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In two days, a Republican strategist's baseless suggestion that Nancy Pelosi could fall victim to "a coup in Congress" spread from his Politico.com op-ed to all three cable news channels, TheFoxNation.com, a New York Times blog, and the print edition of The Wall Street Journal.
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A Media Matters analysis found that since the day after President Obama's inauguration, broadcast and cable news figures have been stating that Obama's "honeymoon" is "over" or questioning whether it is, rendering the cliché all but meaningless. During this period, media figures have suggested Obama's "honeymoon" is "over" with respect to "some ... die-hard Republicans," the media, African-Americans, Cuban President Fidel Castro, "Republican critics of his economic recovery plan," and economists.
CNN's Wolf Blitzer did not challenge Ari Fleischer's false claim that President Obama has a "proposal to eliminate deductions" for charitable donations and housing-related expenses. In fact, Obama's fiscal year 2010 budget proposal includes a provision to reduce to 28 percent the rate at which families earning more than $250,000 a year can take deductions for charitable donations, housing-related expenses, and other itemized deductions.
On The Situation Room, Wolf Blitzer did not challenge a Republican talking point repeated by Rep. Eric Cantor that the cost of the omnibus appropriations bill and the American Recovery and Reinvestment Act amounts to $24 billion a day, a billion dollars an hour." That calculation is based on dividing the costs of the two bills over 50 days. But as Time's Michael Scherer noted, "[t]he omnibus is a spending bill to run the government over the course of an entire year. ... The stimulus will be paid out over several years, with most of the money going out the door over the next 18 months."
On The Situation Room, Tony Blankley and Wolf Blitzer mischaracterized President Obama's call back to The New York Times following an interview during which Obama was asked if he was a "socialist." Blankley asserted that Obama originally "answered and didn't like his answer and called back," to which Blitzer replied, "To clarify, to clarify." In fact, Obama explicitly made the point during the initial interview that he was not a "socialist"; rather, in his follow-up call, Obama criticized the Times' question.
CNN's Wolf Blitzer teased a segment by saying, "Hillary Clinton's power grab -- at least some are calling it that. The secretary of state wants to take back resources that she feels rightfully belong to her department." During the report, Jill Dougherty stated: "Hillary Clinton is back on the campaign trail, this time to take back power and resources for the State Department." However, neither noted that President Obama and Defense Secretary Robert Gates have both supported expanding the role of the State Department.
Media figures have claimed or suggested that President-elect Barack Obama is only now admitting that he may have to scale back his campaign agenda as a result of the weak economy. In fact, Obama repeatedly said prior to the November 2008 election that some policies he proposed on the campaign trail might need to be delayed because of economic conditions.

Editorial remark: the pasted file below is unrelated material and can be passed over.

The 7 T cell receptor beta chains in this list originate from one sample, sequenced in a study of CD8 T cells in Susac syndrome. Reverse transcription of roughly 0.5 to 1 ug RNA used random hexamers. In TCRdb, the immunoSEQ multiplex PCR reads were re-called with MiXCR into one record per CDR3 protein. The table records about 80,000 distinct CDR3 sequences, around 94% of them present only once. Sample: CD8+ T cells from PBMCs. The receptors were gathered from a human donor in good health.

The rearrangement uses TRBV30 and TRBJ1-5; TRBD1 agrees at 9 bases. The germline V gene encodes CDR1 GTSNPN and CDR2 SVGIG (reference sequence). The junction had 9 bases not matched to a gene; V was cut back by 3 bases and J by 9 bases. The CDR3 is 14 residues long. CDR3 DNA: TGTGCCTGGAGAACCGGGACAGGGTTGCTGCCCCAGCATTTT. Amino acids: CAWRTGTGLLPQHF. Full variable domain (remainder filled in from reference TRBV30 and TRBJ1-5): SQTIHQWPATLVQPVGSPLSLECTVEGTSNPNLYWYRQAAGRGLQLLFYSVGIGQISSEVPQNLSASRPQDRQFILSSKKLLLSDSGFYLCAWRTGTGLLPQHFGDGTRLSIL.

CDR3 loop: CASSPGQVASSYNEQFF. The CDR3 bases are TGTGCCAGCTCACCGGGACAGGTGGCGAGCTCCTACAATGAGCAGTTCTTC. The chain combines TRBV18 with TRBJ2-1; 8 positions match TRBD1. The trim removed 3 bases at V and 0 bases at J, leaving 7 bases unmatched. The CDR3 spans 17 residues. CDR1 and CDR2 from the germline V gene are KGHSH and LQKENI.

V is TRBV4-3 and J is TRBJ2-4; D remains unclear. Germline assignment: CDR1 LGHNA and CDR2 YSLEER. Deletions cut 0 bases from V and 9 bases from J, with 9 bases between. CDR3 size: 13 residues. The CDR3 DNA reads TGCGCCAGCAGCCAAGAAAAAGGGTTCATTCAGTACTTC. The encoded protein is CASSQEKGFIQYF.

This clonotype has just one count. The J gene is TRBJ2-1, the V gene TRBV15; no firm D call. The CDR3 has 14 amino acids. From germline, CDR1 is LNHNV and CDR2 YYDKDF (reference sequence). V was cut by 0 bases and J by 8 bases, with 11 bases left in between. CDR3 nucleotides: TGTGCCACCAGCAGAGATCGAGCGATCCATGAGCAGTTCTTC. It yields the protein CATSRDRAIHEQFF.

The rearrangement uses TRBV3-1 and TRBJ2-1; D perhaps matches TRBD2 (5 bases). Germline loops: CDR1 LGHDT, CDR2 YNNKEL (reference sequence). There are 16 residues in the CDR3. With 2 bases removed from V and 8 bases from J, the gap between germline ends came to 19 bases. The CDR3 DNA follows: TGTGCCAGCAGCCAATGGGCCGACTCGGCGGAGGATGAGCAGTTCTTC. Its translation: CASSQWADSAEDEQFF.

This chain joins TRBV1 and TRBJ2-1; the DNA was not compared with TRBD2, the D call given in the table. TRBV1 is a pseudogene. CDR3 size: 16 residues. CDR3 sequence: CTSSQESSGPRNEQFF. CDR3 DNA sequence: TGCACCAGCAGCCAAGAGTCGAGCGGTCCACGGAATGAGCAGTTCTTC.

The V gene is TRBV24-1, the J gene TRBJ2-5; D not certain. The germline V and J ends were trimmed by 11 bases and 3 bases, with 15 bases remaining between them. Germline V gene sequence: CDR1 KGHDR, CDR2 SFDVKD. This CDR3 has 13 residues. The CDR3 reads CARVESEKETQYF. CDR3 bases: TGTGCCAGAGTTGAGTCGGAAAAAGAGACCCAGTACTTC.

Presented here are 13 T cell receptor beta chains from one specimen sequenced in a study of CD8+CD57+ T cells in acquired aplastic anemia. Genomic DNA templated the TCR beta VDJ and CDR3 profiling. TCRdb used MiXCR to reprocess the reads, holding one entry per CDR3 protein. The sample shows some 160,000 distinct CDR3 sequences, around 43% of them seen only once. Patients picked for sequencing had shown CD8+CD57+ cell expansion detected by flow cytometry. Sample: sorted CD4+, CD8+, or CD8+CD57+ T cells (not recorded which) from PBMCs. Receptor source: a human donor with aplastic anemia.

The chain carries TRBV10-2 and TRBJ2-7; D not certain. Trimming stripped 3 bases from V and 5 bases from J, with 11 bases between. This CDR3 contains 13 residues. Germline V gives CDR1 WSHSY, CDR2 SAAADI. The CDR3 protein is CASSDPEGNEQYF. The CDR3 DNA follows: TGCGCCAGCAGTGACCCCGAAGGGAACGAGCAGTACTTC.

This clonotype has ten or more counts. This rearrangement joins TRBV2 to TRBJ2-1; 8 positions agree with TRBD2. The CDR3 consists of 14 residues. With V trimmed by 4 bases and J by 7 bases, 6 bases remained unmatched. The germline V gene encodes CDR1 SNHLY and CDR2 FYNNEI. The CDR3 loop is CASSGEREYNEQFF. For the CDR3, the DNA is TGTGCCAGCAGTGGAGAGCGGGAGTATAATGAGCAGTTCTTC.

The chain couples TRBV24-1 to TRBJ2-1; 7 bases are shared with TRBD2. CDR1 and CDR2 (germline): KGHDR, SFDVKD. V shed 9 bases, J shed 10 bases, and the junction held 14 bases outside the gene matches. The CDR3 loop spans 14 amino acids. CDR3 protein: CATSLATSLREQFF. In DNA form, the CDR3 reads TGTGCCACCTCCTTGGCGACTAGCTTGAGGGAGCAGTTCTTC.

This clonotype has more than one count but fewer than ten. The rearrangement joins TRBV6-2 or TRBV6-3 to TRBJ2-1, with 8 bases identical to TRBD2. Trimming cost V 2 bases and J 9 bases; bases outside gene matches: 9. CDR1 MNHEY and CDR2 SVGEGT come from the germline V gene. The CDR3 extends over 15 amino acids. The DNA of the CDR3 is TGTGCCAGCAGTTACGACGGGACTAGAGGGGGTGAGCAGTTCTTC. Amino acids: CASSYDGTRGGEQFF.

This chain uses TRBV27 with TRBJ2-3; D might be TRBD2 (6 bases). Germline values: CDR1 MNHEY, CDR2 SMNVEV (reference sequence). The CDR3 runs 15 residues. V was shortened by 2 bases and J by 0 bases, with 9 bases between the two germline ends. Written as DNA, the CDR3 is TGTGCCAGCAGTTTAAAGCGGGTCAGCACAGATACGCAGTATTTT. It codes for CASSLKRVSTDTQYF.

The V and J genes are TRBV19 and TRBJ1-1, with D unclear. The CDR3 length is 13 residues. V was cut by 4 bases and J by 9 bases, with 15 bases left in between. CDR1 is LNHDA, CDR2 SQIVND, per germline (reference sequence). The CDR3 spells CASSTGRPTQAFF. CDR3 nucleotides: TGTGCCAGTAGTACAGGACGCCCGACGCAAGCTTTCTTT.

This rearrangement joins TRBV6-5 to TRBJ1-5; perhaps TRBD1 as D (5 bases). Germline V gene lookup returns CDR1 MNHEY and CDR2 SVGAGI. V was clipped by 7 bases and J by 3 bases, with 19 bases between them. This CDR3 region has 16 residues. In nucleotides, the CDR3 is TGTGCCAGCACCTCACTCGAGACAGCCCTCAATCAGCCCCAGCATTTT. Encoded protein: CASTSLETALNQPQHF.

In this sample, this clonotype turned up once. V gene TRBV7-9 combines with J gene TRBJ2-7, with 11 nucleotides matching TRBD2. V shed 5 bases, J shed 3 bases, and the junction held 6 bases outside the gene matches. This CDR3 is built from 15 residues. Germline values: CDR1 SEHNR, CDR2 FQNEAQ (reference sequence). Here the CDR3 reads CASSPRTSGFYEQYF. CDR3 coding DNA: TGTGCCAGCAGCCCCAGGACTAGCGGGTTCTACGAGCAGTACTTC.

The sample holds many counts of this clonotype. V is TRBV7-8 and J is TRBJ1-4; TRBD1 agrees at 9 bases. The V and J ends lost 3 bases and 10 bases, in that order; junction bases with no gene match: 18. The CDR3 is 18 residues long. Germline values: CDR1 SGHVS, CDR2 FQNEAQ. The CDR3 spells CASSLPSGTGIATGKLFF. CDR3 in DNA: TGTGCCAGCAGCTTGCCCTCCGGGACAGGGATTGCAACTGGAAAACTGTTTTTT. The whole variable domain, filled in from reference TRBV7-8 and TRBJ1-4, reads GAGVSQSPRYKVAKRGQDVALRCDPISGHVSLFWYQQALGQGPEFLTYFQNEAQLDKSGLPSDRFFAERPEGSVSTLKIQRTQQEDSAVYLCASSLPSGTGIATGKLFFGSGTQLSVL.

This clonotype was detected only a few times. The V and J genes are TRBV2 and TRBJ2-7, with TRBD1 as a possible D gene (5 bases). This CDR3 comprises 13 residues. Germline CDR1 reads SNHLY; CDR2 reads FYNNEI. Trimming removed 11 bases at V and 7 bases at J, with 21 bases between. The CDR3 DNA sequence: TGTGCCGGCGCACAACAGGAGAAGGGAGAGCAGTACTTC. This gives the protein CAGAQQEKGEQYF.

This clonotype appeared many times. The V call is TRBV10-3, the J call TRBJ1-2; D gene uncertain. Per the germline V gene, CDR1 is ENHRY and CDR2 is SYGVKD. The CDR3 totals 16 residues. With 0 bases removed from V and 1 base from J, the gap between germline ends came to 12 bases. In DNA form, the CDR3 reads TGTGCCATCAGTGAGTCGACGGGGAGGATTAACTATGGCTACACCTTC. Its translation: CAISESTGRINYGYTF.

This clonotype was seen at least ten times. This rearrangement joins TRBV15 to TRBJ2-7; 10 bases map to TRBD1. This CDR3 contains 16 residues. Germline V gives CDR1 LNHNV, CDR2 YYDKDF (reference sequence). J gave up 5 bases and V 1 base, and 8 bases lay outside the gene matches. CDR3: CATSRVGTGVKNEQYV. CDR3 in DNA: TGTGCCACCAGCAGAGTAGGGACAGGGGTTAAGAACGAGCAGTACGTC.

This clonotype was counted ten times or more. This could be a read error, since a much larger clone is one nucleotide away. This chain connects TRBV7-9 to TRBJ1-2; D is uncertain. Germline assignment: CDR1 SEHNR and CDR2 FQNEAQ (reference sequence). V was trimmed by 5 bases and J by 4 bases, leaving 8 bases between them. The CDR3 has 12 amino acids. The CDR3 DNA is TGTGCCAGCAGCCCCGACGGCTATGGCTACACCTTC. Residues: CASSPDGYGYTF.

The Washington Times' Tara Wall said regarding the selection of Rev. Rick Warren to deliver the inaugural invocation: "The fact is most Americans, most Californians, oppose gay rights. This is reflective of the nation." Wolf Blitzer interjected: "Not gay rights, but same-sex marriage." Wall responded: "Excuse me, same-sex marriage. This is reflective of the nation as a whole." But simply characterizing Warren's position on same-sex marriage as mirroring that of most Americans, Wall and Blitzer ignored Warren's degrading comments about same-sex marriage and his mischaracterization of Proposition 8.
Several media outlets touted President Bush's purported candor during an ABC interview with Charles Gibson in which Bush said the "biggest regret" of his presidency was the "intelligence failure" regarding the absence of WMD in Iraq and declined to "speculate" whether the administration would have invaded Iraq if the intelligence had shown no WMD. But none of these reports noted the substantial evidence that Bush had already decided to invade Iraq regardless of the available intelligence, or mentioned the substantial uncertainty about the evidence the administration cited in support of the war.
CNN's Wolf Blitzer falsely claimed that a union autoworker "makes $73 an hour, on average, when you factor in all the benefits." In fact, according to General Motors, the figure representing the hourly cost of labor to automakers -- which GM puts at $69 -- includes not only current workers' hourly wages and benefits, such as health care and retirement, but also retirement and health-care benefits that U.S. automakers are providing for retirees.
Since initial reporting that President-elect Barack Obama was considering naming Sen. Hillary Clinton as secretary of state, many in the media have raised the specter of personal and political "drama" -- which they claim follows Hillary and Bill Clinton wherever they go -- negatively affecting the Obama administration. The Chicago Tribune's Clarence Page acknowledged that the media are hoping for "drama" resulting from a Clinton appointment; Page responded to the question of how Obama is "going to keep the drama at bay" by saying: "Well, do we want that? We're journalists."
Days after CNN's Jeffrey Toobin asserted that the media are "being kind of gullible in falling for" Sen. John McCain's announcement that he was going to suspend his campaign, and noting that McCain "didn't suspend his campaign," Wolf Blitzer asserted as fact, not for the first time, that McCain "temporarily suspend[ed] his campaign."